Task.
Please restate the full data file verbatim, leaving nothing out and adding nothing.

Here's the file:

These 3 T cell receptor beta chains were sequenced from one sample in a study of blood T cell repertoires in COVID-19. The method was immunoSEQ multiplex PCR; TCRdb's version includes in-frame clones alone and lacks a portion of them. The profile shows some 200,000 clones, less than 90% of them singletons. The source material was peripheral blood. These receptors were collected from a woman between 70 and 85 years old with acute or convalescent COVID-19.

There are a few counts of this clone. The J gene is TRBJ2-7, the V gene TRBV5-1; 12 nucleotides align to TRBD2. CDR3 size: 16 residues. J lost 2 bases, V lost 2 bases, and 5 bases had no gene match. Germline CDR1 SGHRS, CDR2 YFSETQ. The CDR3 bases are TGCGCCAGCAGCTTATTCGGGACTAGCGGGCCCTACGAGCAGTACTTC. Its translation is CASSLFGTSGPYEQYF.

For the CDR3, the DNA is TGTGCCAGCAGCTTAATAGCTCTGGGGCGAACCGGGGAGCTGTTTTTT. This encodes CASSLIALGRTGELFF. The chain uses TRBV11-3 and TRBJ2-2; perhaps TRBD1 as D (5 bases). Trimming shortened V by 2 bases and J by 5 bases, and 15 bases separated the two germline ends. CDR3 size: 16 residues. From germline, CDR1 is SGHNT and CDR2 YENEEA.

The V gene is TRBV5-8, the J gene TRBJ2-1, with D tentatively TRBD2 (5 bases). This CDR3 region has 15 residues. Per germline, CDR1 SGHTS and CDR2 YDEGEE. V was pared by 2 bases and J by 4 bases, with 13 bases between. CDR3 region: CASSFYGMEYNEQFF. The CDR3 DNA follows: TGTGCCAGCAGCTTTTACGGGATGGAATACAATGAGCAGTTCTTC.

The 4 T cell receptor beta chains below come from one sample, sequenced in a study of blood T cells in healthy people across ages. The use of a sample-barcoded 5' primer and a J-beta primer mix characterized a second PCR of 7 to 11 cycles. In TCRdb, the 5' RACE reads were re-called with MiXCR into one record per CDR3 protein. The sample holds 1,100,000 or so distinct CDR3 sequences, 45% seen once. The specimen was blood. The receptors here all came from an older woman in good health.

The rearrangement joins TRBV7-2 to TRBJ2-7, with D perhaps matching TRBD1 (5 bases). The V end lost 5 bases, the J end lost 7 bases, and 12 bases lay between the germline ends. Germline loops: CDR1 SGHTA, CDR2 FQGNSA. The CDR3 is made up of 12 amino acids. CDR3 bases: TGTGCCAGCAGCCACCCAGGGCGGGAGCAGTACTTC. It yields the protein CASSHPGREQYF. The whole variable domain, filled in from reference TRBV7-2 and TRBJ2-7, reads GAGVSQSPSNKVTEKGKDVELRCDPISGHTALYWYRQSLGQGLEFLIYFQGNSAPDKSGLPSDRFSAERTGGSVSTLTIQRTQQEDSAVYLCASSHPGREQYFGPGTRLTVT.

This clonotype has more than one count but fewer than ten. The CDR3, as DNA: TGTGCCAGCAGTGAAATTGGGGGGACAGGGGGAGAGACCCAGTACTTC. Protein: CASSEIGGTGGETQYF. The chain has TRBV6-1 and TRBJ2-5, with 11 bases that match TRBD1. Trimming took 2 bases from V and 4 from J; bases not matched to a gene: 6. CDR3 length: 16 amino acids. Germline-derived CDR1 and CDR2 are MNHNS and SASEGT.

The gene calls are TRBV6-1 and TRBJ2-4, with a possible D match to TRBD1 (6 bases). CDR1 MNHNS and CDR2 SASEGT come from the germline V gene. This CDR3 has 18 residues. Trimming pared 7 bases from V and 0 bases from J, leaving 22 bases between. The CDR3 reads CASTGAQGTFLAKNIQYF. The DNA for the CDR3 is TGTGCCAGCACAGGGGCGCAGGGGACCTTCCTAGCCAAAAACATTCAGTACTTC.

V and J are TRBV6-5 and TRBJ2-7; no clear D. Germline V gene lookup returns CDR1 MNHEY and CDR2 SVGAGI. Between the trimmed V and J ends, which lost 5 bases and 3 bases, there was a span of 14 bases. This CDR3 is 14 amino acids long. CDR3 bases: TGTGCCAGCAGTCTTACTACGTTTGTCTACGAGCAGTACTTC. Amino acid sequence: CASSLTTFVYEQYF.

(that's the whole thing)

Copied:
These 3 T cell receptor beta chains were sequenced from one sample in a study of blood T cell repertoires in COVID-19. The method was immunoSEQ multiplex PCR; TCRdb's version includes in-frame clones alone and lacks a portion of them. The profile shows some 200,000 clones, less than 90% of them singletons. The source material was peripheral blood. These receptors were collected from a woman between 70 and 85 years old with acute or convalescent COVID-19.

There are a few counts of this clone. The J gene is TRBJ2-7, the V gene TRBV5-1; 12 nucleotides align to TRBD2. CDR3 size: 16 residues. J lost 2 bases, V lost 2 bases, and 5 bases had no gene match. Germline CDR1 SGHRS, CDR2 YFSETQ. The CDR3 bases are TGCGCCAGCAGCTTATTCGGGACTAGCGGGCCCTACGAGCAGTACTTC. Its translation is CASSLFGTSGPYEQYF.

For the CDR3, the DNA is TGTGCCAGCAGCTTAATAGCTCTGGGGCGAACCGGGGAGCTGTTTTTT. This encodes CASSLIALGRTGELFF. The chain uses TRBV11-3 and TRBJ2-2; perhaps TRBD1 as D (5 bases). Trimming shortened V by 2 bases and J by 5 bases, and 15 bases separated the two germline ends. CDR3 size: 16 residues. From germline, CDR1 is SGHNT and CDR2 YENEEA.

The V gene is TRBV5-8, the J gene TRBJ2-1, with D tentatively TRBD2 (5 bases). This CDR3 region has 15 residues. Per germline, CDR1 SGHTS and CDR2 YDEGEE. V was pared by 2 bases and J by 4 bases, with 13 bases between. CDR3 region: CASSFYGMEYNEQFF. The CDR3 DNA follows: TGTGCCAGCAGCTTTTACGGGATGGAATACAATGAGCAGTTCTTC.

The 4 T cell receptor beta chains below come from one sample, sequenced in a study of blood T cells in healthy people across ages. The use of a sample-barcoded 5' primer and a J-beta primer mix characterized a second PCR of 7 to 11 cycles. In TCRdb, the 5' RACE reads were re-called with MiXCR into one record per CDR3 protein. The sample holds 1,100,000 or so distinct CDR3 sequences, 45% seen once. The specimen was blood. The receptors here all came from an older woman in good health.

The rearrangement joins TRBV7-2 to TRBJ2-7, with D perhaps matching TRBD1 (5 bases). The V end lost 5 bases, the J end lost 7 bases, and 12 bases lay between the germline ends. Germline loops: CDR1 SGHTA, CDR2 FQGNSA. The CDR3 is made up of 12 amino acids. CDR3 bases: TGTGCCAGCAGCCACCCAGGGCGGGAGCAGTACTTC. It yields the protein CASSHPGREQYF. The whole variable domain, filled in from reference TRBV7-2 and TRBJ2-7, reads GAGVSQSPSNKVTEKGKDVELRCDPISGHTALYWYRQSLGQGLEFLIYFQGNSAPDKSGLPSDRFSAERTGGSVSTLTIQRTQQEDSAVYLCASSHPGREQYFGPGTRLTVT.

This clonotype has more than one count but fewer than ten. The CDR3, as DNA: TGTGCCAGCAGTGAAATTGGGGGGACAGGGGGAGAGACCCAGTACTTC. Protein: CASSEIGGTGGETQYF. The chain has TRBV6-1 and TRBJ2-5, with 11 bases that match TRBD1. Trimming took 2 bases from V and 4 from J; bases not matched to a gene: 6. CDR3 length: 16 amino acids. Germline-derived CDR1 and CDR2 are MNHNS and SASEGT.

The gene calls are TRBV6-1 and TRBJ2-4, with a possible D match to TRBD1 (6 bases). CDR1 MNHNS and CDR2 SASEGT come from the germline V gene. This CDR3 has 18 residues. Trimming pared 7 bases from V and 0 bases from J, leaving 22 bases between. The CDR3 reads CASTGAQGTFLAKNIQYF. The DNA for the CDR3 is TGTGCCAGCACAGGGGCGCAGGGGACCTTCCTAGCCAAAAACATTCAGTACTTC.

V and J are TRBV6-5 and TRBJ2-7; no clear D. Germline V gene lookup returns CDR1 MNHEY and CDR2 SVGAGI. Between the trimmed V and J ends, which lost 5 bases and 3 bases, there was a span of 14 bases. This CDR3 is 14 amino acids long. CDR3 bases: TGTGCCAGCAGTCTTACTACGTTTGTCTACGAGCAGTACTTC. Amino acid sequence: CASSLTTFVYEQYF.